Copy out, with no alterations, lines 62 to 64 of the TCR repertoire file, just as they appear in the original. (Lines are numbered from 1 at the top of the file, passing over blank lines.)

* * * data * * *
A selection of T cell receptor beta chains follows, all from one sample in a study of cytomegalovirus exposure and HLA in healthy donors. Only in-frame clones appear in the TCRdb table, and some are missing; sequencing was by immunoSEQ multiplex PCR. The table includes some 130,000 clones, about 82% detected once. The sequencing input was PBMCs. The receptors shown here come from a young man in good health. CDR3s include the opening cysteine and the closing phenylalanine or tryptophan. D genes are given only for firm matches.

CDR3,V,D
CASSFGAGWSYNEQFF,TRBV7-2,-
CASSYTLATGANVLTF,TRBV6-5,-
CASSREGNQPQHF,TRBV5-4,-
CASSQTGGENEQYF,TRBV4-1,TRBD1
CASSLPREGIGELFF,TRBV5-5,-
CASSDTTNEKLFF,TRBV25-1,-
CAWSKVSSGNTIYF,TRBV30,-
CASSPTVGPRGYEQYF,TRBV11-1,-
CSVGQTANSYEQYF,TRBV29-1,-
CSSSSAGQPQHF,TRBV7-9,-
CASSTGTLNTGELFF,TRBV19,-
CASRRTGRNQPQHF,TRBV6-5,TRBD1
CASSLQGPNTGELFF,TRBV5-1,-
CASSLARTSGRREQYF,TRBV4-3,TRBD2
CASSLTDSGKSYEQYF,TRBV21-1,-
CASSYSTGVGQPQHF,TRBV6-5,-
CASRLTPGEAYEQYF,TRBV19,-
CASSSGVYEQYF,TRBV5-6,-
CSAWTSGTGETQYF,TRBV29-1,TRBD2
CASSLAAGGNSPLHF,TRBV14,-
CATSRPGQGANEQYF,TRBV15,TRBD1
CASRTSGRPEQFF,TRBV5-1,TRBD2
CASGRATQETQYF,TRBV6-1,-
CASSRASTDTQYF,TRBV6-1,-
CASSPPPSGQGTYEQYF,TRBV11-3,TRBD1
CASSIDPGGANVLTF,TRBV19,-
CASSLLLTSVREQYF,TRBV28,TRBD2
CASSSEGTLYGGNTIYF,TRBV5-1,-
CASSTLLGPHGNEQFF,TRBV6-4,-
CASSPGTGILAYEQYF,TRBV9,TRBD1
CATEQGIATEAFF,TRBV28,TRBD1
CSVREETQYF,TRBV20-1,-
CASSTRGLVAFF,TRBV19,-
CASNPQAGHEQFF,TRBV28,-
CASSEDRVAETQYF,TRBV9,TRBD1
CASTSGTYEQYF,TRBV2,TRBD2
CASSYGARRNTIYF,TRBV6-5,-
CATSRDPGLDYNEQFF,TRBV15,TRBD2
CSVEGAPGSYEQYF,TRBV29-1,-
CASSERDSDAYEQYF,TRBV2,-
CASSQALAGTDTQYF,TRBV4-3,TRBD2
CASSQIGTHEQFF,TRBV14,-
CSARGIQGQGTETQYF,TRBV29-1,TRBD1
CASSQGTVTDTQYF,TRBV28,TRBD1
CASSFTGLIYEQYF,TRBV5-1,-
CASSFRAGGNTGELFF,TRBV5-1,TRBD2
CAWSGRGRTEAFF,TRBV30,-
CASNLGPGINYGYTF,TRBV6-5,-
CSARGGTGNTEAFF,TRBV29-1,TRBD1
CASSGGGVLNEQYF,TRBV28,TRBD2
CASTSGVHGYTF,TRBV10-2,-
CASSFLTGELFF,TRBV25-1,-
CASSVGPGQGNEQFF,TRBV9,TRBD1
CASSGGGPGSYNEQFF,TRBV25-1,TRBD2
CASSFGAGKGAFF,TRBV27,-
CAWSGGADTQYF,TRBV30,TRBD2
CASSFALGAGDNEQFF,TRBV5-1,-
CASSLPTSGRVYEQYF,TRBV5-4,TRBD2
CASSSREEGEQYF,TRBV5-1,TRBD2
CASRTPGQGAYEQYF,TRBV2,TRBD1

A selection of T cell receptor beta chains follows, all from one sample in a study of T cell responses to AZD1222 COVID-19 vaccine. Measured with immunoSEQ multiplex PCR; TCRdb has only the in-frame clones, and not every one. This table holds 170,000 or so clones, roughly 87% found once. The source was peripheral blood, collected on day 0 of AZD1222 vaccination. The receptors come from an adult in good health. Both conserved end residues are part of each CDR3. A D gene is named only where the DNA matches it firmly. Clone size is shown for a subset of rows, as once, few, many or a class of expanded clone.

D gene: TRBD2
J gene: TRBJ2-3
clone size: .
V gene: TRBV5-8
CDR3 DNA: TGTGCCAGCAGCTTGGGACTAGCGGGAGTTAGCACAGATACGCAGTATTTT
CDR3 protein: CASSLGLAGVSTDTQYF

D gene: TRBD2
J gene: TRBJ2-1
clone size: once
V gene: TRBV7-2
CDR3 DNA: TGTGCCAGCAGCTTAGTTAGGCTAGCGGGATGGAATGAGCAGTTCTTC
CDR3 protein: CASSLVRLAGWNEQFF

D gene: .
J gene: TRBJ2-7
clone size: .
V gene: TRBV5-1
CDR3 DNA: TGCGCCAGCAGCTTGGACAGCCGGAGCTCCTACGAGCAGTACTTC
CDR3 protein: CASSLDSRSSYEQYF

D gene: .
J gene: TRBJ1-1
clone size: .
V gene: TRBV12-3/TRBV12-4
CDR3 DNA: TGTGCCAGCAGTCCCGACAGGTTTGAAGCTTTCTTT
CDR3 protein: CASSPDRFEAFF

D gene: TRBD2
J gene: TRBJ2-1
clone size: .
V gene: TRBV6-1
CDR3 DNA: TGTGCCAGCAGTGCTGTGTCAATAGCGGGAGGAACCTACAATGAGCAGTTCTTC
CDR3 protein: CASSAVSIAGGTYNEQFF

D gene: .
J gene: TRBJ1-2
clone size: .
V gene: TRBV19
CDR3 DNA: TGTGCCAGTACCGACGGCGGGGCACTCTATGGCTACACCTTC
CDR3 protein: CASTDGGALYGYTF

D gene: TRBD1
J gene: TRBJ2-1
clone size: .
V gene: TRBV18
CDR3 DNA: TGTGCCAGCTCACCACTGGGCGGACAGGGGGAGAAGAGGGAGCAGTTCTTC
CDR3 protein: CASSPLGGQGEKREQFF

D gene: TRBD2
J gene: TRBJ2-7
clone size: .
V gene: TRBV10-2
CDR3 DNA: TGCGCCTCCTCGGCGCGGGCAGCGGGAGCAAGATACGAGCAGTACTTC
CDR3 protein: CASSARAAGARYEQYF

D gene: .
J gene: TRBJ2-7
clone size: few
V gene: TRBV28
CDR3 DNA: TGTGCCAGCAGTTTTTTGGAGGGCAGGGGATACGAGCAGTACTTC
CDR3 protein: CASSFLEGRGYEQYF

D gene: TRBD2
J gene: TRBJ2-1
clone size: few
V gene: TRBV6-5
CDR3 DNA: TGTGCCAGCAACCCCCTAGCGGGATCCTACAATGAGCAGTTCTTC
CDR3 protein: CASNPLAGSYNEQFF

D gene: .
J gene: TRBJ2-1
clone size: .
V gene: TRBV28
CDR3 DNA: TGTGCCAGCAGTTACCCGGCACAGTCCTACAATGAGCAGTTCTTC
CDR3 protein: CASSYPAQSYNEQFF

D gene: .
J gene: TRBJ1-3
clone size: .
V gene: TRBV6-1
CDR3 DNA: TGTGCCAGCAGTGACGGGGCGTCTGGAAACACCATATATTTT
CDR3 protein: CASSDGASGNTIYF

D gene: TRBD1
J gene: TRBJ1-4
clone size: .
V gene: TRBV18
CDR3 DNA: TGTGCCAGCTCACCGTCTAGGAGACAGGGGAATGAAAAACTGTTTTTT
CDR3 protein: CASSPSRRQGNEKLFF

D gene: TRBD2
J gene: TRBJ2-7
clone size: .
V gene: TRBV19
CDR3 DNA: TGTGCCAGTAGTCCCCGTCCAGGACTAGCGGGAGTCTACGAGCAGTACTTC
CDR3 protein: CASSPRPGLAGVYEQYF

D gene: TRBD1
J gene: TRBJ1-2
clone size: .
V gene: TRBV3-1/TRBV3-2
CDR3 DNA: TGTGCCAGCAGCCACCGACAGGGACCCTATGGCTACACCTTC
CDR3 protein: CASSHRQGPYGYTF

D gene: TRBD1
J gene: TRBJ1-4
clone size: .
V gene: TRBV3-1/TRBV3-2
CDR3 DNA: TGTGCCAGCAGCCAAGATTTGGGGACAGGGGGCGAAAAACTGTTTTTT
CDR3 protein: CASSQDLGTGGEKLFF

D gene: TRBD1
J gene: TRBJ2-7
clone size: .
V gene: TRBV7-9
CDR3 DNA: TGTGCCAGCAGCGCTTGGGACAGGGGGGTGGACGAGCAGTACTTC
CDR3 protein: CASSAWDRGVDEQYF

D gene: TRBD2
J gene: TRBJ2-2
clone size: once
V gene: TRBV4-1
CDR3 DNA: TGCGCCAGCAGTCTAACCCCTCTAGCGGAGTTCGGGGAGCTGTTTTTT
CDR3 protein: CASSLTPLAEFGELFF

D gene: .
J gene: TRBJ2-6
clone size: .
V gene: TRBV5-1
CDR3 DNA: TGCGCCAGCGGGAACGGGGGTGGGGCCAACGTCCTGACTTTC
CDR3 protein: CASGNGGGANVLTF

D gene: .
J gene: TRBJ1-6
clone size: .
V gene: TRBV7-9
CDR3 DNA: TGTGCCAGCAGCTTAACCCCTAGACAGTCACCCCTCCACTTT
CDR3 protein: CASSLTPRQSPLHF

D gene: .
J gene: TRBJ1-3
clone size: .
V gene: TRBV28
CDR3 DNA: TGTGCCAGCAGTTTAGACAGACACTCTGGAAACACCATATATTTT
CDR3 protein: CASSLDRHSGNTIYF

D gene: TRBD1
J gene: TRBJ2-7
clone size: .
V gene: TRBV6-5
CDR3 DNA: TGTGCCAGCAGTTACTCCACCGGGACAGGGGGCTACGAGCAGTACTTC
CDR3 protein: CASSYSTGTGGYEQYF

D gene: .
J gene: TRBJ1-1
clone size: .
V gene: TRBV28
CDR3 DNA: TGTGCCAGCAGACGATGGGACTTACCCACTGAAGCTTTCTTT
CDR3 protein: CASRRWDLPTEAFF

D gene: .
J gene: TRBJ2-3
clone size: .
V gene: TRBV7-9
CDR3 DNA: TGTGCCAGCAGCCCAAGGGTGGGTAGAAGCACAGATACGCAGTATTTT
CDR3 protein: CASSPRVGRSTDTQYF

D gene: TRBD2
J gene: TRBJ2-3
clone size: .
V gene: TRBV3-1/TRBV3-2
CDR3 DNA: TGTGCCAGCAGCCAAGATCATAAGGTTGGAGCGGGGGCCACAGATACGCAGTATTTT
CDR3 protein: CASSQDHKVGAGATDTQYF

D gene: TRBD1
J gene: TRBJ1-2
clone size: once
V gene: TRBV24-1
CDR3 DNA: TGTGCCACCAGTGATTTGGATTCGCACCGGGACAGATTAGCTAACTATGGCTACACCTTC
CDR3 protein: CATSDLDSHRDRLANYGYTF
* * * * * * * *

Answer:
CASRTPGQGAYEQYF,TRBV2,TRBD1

A selection of T cell receptor beta chains follows, all from one sample in a study of T cell responses to AZD1222 COVID-19 vaccine. Measured with immunoSEQ multiplex PCR; TCRdb has only the in-frame clones, and not every one. This table holds 170,000 or so clones, roughly 87% found once. The source was peripheral blood, collected on day 0 of AZD1222 vaccination. The receptors come from an adult in good health. Both conserved end residues are part of each CDR3. A D gene is named only where the DNA matches it firmly. Clone size is shown for a subset of rows, as once, few, many or a class of expanded clone.

D gene: TRBD2